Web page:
The Journal of Extension - www.joe.org

February 2011 // Volume 49 // Number 1 // Tools of the Trade // 1TOT6

Tips for Organizing an Educational Agricultural Commodity Trading Club

Abstract
Educational commodity marketing clubs have been an effective tool for producers to develop their grain and livestock marketing skills. These groups are further enhanced when the participants engage in "actual trading" versus "paper trading" techniques. When a club chooses to try actual trading, it becomes more complicated than pooling monies together. Group members need to think of personal liability and state and government regulations with which they need to comply. This article attempts to assist Extension educators as they guide groups through the steps that will limit their personal liability and bring them into compliance with federal regulations.


John Yost
Extension Educator, Agriculture and Natural Resources
Ohio State University
Washington Courthouse, Ohio
yost.77@osu.edu

Introduction

It has been shown that educational marketing clubs are an effective means for providing hands-on experience in using marketing tools. The most effective clubs are those that use "actual trading" versus "paper trading" techniques (Jones, 1993). While these clubs help overcome issues of member participation and lack of "emotional and financial consequences," they present legal and logistical challenges during establishment. This article will guide Extension professionals through the process so that they can assist local marketing groups.

Characteristics of a Well-Run Club

Information on what is needed to establish a successful marketing club is readily available (Jones, 1993; Smith, 1998). The key ingredients are: interested/active members, a facilitator who handles the "behind the scenes" details, and a leader who will direct the members and encourage equal participation. Clubs have been proven unsuccessful when: members treat meetings as a class rather than an opportunity to share opinions and advise, a facilitator attempts to fill the roll of the leader, the broker attempts to sway the groups opinion instead of being a resource, and the group attempts to stay together just for the sake of tradition.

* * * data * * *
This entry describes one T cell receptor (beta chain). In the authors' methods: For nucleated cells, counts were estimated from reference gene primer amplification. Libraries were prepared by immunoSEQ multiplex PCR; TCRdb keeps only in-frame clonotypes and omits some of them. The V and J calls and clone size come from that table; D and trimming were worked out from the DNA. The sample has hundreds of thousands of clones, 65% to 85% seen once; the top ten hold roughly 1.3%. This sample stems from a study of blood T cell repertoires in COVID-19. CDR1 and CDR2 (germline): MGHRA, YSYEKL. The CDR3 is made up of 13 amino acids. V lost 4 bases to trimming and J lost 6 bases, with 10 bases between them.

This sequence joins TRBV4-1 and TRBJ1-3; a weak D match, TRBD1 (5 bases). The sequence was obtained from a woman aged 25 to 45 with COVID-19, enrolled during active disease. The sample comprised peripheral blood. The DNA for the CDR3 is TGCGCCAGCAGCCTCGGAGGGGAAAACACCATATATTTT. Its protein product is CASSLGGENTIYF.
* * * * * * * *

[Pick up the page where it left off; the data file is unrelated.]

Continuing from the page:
Experience has proven that a strong leader is the most important component of the club. The leader should not only have experience in leading a group, but also in trading commodities. An inexperienced leader will not be able to encourage equal participation, and, most important, will not be able to lead the group to a consensus when considering trading proposals.

Each club meeting should contain an educational component. While the sharing of opinions and advice will be the most beneficial, the facilitator should develop an educational component for club meetings that will supplement the conversations and group research. Educational opportunities will assist in bringing each member to a similar level of knowledge and should be focused on the tools available when marketing agricultural commodities.

Club By-Laws

As with any group, especially when money becomes involved, by-laws are important. The group should attempt to think of every possible scenario. What will the name of the group be? How many participants and how much will each participant contribute? Will you allow new members to join after the group has been formed? Where and how often will you meet? These are the normal questions for any group. With a marketing club you should also include details on how monies will be used. Who can sign the checks? Who is responsible for executing your market transactions? How do you address someone who wants to leave the group or is expelled? Do the officers have the power to exit a position without the vote of the group?